I’ve been looking for a good example to illustrate the poor cause-and-effect thinking that led politicians to push for home ownership by lowering lending standards. In this post, I pointed out:
They [politicians] thought that home ownership led to responsible behavior. In reality, responsible behavior leads to home ownership.
Fellow blogger, Speedmaster at The Pretense of Knowledge, provides an excellent analogy to illustrate this:
It would be like noting that nearly everyone with a Porsche was very well-off, then deciding that buying everyone a Porsche with taxpayer money would make us successful.
Thanks to Russ Roberts of Cafe Hayek for the link.
In his post, Matching Narrative to Policy, Arnold Kling, an economist, asks:
— if the problem was that we deregulated too much over the past 20 years, then why doesn’t the bill simply reset regulations to what they were 20 years ago? or 30 years ago?
— if the problem was that house price increases and mortgage leverage got out of hand, then why does government policy continue to try to push mortgage loans with low down payments?
— if the problem is that lenders were exploiting borrowers (which would justify a focus on consumer protection), then why is it that we ended up bailing out the lenders?
Hats off to Kling for asking obvious questions. I wish I would have thought of those. These are some of the first questions that journalists should ask.
I received a link to this write-up about the Berkshire Hathaway shareholders meeting from the Motley Fool:
Buffet defends Goldman? — Philip Durell, Inside Value advisor
I expected Warren Buffett to be on the defensive over the SEC’s civil charge and subsequent Manhattan U.S. Attorney’s Office criminal investigation, both of which accuse Goldman Sachs (NYSE: GS) of fraud. So I was stunned by his response, which I’ve paraphrased below:
In his December 10, 2009 Fact and Comment column, In-Credit-Able, in Forbes Magazine, Steve Forbes clearly communicated several points worth capturing. Here’s on on the mortgage crisis:
Government-sponsored enterprises Fannie Mae ( FNM – news – people ) and Freddie Mac ( FRE – news – people), with their implicit government guarantees, were able to totally dominate the mortgage market. They could borrow cheaply and leverage up on a scale no private company could. When they went bingeing on subprime mortgages, they ended up twisting and then destroying the housing market. The private sector was quite capable of generating players that could have performed Fannie’s and Freddie’s roles. And because they wouldn’t have had Uncle Sam’s moral-hazard safety net, they would have been infinitely more cautious, even with the Fed creating floods of liquidity and the credit rating agencies forgetting their raison d’être. Yet Congress is determined to keep these beasts alive and under government sway. Washington is also taking over the student loan market.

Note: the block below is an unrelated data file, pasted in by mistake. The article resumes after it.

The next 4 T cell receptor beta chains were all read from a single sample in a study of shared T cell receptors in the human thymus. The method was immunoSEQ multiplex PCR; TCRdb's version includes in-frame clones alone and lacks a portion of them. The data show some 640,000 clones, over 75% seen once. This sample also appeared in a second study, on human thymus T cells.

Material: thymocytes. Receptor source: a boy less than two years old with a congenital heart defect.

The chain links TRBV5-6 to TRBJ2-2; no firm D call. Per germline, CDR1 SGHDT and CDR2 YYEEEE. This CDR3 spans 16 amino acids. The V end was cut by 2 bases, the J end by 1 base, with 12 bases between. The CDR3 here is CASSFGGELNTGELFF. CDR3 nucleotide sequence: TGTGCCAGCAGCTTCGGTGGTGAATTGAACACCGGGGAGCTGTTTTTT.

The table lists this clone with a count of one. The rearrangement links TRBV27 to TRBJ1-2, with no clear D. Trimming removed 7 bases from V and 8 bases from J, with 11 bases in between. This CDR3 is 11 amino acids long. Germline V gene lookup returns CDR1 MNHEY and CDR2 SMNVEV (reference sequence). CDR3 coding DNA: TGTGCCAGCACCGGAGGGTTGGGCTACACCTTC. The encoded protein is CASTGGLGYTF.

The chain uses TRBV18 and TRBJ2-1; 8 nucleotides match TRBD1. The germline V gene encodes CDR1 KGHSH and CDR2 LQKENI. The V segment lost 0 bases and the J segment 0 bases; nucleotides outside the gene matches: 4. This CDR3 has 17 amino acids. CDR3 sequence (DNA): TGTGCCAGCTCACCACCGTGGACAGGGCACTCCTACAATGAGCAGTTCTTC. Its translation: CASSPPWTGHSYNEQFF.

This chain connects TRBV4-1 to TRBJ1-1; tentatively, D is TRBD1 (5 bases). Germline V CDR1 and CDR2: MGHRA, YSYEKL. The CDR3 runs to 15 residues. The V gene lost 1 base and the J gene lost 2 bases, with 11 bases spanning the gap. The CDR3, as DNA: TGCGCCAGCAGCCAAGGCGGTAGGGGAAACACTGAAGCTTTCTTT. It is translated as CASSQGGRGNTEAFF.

This is not a well understood point. Having the implicit guarantee of the government short-circuited the prudence that would take place in a free market. All the bright bulbs that condemn free markets for causing the crisis, don’t seem very bright to me because they not only miss the true cause of the crisis, but they blame the very thing that could have prevented it. Removing prudence from a free market through a government action will always end badly.
Here’s some clear thinking from Steve on health care:
The prospective government de facto takeover of health care will extend Washington’s reach into the credit markets. Health insurers will be reduced to federal vassals by being forced to offer policies at prices and terms dictated by Washington. As a reward they will have first call on the credit markets, with the same sort of implicit guarantees that once so benefited Fannie and Freddie.
It’s easy to forget, businesses like insurance companies are in business to make a profit for their shareholders. If they don’t make a profit, there’s nothing forcing them to stay in business.